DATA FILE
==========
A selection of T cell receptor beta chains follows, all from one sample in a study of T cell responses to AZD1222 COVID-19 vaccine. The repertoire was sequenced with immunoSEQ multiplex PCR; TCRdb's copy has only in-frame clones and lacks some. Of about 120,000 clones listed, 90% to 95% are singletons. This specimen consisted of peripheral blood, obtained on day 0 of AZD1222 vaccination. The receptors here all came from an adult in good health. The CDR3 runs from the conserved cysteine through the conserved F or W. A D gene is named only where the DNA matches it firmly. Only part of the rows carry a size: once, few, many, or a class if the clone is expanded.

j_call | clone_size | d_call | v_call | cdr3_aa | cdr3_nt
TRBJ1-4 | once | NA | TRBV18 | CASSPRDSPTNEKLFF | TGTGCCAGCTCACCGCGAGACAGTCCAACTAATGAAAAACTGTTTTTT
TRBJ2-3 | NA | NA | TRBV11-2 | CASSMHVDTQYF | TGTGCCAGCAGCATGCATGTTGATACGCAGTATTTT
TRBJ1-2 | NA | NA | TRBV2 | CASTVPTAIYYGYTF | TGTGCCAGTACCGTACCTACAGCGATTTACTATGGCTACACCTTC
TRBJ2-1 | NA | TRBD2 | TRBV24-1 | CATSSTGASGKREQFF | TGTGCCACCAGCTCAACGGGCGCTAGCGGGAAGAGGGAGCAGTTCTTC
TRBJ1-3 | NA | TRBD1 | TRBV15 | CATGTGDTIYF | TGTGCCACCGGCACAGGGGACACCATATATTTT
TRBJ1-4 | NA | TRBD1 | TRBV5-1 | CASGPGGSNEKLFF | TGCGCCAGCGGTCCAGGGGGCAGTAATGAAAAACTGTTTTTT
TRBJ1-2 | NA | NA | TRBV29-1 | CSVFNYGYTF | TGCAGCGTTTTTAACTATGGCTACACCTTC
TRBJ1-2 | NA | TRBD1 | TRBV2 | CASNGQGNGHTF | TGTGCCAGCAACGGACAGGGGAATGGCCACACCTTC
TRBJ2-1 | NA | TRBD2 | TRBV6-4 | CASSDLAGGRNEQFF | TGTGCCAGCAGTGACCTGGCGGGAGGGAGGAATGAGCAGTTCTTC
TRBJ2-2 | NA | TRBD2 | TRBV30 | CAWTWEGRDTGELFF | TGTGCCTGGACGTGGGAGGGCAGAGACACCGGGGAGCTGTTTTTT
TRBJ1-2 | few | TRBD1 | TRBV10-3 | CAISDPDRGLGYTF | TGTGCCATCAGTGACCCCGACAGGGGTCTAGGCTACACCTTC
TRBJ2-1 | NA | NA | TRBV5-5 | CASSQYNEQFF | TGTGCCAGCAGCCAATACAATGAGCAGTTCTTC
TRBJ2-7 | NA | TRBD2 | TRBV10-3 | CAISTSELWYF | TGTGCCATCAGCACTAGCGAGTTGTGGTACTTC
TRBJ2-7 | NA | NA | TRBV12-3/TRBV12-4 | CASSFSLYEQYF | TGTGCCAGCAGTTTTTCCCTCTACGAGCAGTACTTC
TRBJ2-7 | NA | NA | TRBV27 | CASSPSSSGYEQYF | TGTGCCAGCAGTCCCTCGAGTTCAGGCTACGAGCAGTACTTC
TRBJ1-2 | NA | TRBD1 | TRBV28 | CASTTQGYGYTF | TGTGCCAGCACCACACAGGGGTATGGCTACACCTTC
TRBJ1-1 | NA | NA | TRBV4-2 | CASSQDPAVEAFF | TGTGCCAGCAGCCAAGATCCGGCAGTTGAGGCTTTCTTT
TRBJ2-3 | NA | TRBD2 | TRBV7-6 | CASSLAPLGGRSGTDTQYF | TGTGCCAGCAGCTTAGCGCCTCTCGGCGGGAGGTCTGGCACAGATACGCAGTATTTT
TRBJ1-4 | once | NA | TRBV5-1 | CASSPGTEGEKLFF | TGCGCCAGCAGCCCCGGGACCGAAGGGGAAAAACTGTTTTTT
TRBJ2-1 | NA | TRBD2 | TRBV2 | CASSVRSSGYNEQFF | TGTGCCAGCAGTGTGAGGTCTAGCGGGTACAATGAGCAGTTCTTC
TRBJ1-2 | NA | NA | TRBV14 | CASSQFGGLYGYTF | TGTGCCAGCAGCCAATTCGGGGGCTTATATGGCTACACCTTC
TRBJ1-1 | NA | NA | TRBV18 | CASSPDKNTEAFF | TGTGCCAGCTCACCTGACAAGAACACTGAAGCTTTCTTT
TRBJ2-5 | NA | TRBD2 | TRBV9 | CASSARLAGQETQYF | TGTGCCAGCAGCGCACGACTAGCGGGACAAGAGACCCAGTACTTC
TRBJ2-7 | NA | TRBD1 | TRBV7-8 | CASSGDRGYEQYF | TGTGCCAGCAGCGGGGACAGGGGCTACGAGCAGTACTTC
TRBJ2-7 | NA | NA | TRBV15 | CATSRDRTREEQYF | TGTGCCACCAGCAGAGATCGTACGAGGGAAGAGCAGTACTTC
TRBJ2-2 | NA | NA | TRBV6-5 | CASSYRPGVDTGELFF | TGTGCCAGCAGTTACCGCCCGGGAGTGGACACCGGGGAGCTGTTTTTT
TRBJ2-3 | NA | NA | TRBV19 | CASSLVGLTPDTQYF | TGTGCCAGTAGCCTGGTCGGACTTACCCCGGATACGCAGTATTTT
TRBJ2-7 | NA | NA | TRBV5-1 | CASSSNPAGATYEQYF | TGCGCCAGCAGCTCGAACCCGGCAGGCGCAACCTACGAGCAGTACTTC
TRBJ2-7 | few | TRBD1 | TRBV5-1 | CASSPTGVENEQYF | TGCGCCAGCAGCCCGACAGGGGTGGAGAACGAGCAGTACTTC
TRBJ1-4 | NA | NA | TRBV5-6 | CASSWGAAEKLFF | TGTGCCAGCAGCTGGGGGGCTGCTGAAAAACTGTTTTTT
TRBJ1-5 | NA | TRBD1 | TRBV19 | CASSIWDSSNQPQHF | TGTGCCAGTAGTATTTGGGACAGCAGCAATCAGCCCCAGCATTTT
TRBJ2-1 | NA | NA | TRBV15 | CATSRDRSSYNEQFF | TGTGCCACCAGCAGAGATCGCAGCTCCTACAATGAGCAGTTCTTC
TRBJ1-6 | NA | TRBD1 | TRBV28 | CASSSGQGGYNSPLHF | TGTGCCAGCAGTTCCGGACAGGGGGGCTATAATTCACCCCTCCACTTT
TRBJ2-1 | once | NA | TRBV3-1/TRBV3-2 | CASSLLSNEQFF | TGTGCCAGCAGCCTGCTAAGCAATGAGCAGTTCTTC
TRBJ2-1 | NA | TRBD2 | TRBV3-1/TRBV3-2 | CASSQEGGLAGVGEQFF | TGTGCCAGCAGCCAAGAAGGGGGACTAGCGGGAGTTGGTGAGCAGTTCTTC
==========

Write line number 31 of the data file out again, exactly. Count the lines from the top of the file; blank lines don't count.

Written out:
TRBJ2-7 | few | TRBD1 | TRBV5-1 | CASSPTGVENEQYF | TGCGCCAGCAGCCCGACAGGGGTGGAGAACGAGCAGTACTTC